Drysdale: I’ve done valuations of raw startups and main street retailers to companies with up to $1.5 billion in annual sales and even bigger. I’ve got the Accredited in Business Valuation credential, too. An accounting background is helpful, but some people think that CPAs are too rigid for the nuances of business valuation. CPAs like following strict accounting rules and filling in IRS boxes, and business valuation isn’t about that.
For one thing, business values are actually a range, not a specific number. You are using the history of a company’s operations and then basing valuation on a forecast of what will happen going forward. You are looking at the cash-flow stream and estimated growth and then discounting all that by assessing risk and coming to a fair market value. CPAs are often uncomfortable in assessing risk. In the end, you need to find someone with an acumen for this work. People with engineering and mathematics backgrounds often do well.
Should a business owner seek a valuation from somebody with experience in his/her industry?
Industry expertise is generally less important than people believe. It’s necessary in a health care-related business where there are lots of rules and regulations that need to be understood. Also important in banks, which are also in a regulatory environment. One expertise I have is in construction, where percentage-completion ratios of projects underway are rather difficult to assess. By comparison, valuing companies in service industries and retailing and wholesaling is pretty straightforward.
The assumption is that you are looking at an entire industry to find comparable companies, often publicly traded, to judge valuations against.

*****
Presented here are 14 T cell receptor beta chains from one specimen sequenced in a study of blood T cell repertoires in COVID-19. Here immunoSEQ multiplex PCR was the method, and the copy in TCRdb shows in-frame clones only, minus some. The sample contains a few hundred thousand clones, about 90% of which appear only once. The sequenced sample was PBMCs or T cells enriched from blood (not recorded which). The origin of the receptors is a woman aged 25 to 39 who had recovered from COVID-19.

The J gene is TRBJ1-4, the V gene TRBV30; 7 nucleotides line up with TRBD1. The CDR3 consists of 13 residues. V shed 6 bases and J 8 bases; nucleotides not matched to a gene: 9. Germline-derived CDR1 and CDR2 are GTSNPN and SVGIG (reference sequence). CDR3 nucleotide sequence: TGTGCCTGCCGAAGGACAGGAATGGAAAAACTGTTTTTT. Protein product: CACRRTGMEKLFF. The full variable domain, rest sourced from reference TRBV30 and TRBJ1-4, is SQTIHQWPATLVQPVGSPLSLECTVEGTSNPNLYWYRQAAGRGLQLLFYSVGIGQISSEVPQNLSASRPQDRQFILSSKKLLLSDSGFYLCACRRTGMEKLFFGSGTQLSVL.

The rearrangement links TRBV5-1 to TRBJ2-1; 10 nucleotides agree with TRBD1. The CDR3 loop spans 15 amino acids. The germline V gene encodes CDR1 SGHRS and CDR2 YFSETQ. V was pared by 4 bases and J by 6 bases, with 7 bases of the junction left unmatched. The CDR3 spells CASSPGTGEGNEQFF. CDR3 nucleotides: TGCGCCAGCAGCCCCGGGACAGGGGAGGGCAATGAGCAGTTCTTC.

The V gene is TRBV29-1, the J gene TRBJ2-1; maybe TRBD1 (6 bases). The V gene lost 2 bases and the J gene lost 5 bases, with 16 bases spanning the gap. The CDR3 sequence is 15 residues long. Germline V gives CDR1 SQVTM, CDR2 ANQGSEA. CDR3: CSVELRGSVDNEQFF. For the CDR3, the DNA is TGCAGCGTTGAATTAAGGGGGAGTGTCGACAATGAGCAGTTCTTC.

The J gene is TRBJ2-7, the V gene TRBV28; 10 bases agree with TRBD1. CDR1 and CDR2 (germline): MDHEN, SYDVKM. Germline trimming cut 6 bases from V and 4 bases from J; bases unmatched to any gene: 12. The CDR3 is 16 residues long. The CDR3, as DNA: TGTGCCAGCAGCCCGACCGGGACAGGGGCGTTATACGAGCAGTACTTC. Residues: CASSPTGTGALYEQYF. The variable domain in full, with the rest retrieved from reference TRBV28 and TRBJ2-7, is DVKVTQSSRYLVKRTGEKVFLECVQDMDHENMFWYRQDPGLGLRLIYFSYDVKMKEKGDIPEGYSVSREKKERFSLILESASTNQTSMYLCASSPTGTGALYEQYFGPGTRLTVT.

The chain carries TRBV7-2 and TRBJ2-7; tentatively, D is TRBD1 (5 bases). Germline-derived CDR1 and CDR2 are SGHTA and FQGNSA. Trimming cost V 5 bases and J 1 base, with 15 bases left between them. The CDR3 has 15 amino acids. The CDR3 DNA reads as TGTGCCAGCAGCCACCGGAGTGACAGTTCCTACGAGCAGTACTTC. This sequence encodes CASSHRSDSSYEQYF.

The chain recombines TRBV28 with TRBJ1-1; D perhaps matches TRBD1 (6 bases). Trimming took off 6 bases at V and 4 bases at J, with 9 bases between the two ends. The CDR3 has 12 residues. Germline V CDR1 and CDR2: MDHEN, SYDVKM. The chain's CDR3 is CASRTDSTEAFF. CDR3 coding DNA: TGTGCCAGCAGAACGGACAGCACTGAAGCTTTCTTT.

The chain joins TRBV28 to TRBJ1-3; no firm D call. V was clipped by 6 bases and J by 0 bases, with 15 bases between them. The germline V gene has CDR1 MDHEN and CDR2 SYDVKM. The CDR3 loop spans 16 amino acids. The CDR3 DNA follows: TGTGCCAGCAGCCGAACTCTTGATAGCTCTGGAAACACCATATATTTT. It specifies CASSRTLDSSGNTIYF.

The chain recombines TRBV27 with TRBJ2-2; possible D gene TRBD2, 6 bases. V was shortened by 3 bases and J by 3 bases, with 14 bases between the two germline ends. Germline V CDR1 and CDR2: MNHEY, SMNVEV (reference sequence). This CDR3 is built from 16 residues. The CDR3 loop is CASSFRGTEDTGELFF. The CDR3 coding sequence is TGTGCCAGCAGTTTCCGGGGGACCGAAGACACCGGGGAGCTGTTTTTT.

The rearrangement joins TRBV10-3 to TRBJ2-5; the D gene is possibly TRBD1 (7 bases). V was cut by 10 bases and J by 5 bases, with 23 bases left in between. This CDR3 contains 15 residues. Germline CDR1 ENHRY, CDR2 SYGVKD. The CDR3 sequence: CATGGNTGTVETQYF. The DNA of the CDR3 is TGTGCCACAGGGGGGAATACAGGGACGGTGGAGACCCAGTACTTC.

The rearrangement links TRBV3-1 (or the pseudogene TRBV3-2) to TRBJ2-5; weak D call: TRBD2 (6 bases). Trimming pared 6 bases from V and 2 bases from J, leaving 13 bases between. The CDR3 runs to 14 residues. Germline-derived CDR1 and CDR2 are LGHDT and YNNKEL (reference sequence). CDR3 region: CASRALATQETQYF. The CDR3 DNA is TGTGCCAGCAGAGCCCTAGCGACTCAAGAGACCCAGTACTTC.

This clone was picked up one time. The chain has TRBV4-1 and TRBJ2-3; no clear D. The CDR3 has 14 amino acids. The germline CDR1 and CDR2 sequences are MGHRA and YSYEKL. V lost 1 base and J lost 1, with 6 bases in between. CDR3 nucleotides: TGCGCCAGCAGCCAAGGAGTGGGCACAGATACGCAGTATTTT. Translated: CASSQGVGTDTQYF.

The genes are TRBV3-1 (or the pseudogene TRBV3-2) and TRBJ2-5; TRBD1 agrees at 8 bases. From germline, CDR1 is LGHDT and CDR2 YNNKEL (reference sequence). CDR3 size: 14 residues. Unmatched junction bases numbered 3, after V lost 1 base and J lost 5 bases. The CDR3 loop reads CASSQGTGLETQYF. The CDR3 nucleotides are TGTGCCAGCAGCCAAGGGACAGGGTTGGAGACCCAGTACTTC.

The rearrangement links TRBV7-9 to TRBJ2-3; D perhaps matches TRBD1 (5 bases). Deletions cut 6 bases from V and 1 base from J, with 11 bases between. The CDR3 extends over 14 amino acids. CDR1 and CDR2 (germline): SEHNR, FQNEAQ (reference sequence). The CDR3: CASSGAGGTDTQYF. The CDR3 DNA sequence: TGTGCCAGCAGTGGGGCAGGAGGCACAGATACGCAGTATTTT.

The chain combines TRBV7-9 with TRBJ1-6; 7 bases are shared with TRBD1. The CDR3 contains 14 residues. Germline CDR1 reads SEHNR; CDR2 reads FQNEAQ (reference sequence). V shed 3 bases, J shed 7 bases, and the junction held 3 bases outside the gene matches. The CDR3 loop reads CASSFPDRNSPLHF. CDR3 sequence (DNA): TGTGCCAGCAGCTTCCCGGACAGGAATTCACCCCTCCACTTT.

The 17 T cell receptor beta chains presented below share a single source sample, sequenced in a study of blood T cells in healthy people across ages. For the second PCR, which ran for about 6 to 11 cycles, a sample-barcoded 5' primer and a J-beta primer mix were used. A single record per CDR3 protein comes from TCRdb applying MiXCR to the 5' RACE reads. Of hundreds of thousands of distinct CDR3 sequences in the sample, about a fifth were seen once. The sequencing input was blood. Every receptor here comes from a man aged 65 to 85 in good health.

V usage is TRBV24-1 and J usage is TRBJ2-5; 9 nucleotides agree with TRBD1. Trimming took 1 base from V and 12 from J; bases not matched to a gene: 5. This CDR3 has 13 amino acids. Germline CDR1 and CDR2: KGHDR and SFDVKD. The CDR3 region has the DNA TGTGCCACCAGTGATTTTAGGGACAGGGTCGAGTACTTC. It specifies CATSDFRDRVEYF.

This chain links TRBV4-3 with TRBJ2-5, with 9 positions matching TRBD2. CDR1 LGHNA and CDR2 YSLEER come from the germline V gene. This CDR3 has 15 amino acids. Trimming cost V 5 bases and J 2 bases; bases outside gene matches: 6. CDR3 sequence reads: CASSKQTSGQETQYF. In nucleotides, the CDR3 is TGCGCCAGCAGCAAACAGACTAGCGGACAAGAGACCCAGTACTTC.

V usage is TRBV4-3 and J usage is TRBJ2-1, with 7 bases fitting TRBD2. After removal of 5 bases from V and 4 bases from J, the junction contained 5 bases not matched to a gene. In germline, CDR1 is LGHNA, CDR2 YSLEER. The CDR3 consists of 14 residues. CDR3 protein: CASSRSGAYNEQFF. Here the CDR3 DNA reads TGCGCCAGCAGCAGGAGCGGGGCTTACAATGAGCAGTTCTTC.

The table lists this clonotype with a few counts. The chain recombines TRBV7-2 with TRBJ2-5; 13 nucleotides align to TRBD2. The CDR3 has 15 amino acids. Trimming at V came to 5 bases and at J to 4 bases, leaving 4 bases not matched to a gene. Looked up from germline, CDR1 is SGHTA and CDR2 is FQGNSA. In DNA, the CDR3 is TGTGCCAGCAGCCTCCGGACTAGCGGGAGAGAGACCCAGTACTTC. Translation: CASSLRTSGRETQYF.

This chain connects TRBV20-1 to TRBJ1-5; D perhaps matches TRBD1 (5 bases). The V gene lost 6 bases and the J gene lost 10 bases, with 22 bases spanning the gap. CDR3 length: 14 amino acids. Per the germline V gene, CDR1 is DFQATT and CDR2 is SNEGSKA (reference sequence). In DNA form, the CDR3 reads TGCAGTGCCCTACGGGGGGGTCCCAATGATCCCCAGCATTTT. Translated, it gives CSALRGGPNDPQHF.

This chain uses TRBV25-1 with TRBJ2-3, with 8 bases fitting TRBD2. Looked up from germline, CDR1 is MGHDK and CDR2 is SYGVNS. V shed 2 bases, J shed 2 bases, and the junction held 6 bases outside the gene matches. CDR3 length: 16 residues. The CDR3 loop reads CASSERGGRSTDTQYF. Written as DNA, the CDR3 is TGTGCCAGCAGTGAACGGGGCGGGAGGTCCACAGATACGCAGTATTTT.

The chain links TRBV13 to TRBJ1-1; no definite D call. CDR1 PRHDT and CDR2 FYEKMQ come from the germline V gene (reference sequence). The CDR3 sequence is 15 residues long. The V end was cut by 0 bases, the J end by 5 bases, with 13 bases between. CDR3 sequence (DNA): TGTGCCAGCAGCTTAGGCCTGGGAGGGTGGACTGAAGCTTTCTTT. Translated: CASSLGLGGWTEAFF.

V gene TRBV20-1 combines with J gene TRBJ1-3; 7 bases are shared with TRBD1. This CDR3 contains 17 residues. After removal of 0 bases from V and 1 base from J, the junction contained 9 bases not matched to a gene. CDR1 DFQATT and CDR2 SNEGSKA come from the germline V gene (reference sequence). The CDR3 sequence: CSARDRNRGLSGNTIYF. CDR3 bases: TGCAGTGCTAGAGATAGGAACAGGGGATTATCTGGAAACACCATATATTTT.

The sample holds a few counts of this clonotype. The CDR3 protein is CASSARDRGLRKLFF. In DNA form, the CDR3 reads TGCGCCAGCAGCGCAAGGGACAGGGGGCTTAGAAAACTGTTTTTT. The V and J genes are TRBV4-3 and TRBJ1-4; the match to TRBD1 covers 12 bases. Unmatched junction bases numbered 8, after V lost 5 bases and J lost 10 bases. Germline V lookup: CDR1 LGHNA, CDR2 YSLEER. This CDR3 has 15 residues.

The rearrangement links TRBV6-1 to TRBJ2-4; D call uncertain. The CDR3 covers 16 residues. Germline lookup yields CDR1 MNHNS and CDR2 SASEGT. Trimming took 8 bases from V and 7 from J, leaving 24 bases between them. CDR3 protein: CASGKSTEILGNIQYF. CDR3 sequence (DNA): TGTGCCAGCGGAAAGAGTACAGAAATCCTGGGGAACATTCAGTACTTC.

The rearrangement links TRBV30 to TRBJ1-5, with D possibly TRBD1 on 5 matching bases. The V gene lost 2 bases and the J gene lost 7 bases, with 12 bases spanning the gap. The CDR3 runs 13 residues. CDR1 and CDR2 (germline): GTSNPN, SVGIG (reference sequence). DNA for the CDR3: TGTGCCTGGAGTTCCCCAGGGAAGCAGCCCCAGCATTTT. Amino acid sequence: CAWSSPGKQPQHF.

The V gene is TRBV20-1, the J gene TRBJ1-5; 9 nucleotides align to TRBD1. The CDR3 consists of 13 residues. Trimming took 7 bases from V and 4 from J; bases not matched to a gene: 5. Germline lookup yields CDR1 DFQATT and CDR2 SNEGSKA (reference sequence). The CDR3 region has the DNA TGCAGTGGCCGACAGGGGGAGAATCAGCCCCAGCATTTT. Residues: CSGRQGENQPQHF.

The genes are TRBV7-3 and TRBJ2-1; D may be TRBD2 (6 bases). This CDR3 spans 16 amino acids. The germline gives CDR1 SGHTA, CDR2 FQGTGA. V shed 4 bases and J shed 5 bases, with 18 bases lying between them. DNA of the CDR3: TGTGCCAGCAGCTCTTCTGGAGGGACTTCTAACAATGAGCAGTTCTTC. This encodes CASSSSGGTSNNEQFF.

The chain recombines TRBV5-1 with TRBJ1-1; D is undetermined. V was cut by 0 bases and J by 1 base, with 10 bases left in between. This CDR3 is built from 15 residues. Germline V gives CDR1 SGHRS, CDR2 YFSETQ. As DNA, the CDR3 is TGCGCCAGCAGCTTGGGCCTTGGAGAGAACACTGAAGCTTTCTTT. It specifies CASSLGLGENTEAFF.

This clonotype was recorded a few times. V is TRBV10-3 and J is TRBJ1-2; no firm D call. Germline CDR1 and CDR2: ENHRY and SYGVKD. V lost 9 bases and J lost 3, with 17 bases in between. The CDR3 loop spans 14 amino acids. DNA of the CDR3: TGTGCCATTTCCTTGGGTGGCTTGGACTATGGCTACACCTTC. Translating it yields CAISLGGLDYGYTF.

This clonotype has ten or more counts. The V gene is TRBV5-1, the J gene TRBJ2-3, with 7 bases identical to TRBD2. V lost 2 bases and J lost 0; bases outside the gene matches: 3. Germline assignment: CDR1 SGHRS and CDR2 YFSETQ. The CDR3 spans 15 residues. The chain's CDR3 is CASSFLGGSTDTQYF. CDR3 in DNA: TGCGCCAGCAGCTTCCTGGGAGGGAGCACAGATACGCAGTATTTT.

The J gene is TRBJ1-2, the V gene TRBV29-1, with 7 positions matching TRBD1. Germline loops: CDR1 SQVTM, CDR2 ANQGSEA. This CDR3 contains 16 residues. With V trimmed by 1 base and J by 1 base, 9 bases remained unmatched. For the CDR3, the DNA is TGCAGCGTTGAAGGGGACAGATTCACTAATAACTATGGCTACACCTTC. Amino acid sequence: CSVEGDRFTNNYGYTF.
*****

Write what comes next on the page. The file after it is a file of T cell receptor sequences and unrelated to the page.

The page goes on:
Public company comparisons can be very useful. But public companies have often bulked up so much with acquisitions in recent years that they’ve become diverse in product lines and geography and are vertically integrated. Private companies rarely are that diverse.
With my specialty in construction, I can’t find a pure play on the public markets anymore in just construction. These public companies do engineering and design/build and architecture and lots of other things now. In using public companies as a guide, valuators have to be prepared to make adjustments. As an alternative, we try to find data in private company databases like DealStat, which tracks the sale of private companies. But such data is often incomplete.
Does experience count for a lot?
Yes. Beyond the simple math in business statements there are subjective judgments that need to be made. We are looking at current economic conditions and how they impact the business. I’m looking at the bylaws and articles of incorporation and bringing business law into the calculations. I need to understand the cost of capital and how that impacts value, too. You are bringing everything you know about business in general into play.
So how do you assess the current outlook?
Right now we have inflation, with plenty of indicators that a recession is coming. I might, therefore, say we need to bump up the risk, which can bring the valuation down. But another analyst might say no, a recession is unlikely and not add in so much risk. At the end, two valuations can come in 15 or 20% apart, and even much more.
There are lots of arbitrary decisions that come into play and there is plenty of room for disagreement. In divorce cases involving the split of a family business, this can be very frustrating for both lawyers and judges. You have to realize that valuing a business is not a science or an art—it’s a craft.
Why have you been so busy lately?
When Joe Biden and Democrats were voted into office in 2020, there were warnings that the threshold for paying inheritance taxes—set at about $11.7 million under Trump—would be lowered, maybe by a lot. This put high-net-worth individuals at real risk, and suddenly they were reaching out to people like me to value their businesses as part of a program to shift their assets to heirs. I have a client who owns a ranch of more than 50,000 acres in Montana with lots of sheep and cattle, and he faces an estate tax that could gobble up 40% of his net worth.
As it happens, the war in Ukraine and worries about inflation have monopolized politicians’ attention and they haven’t moved to change the estate tax. But people are still on guard.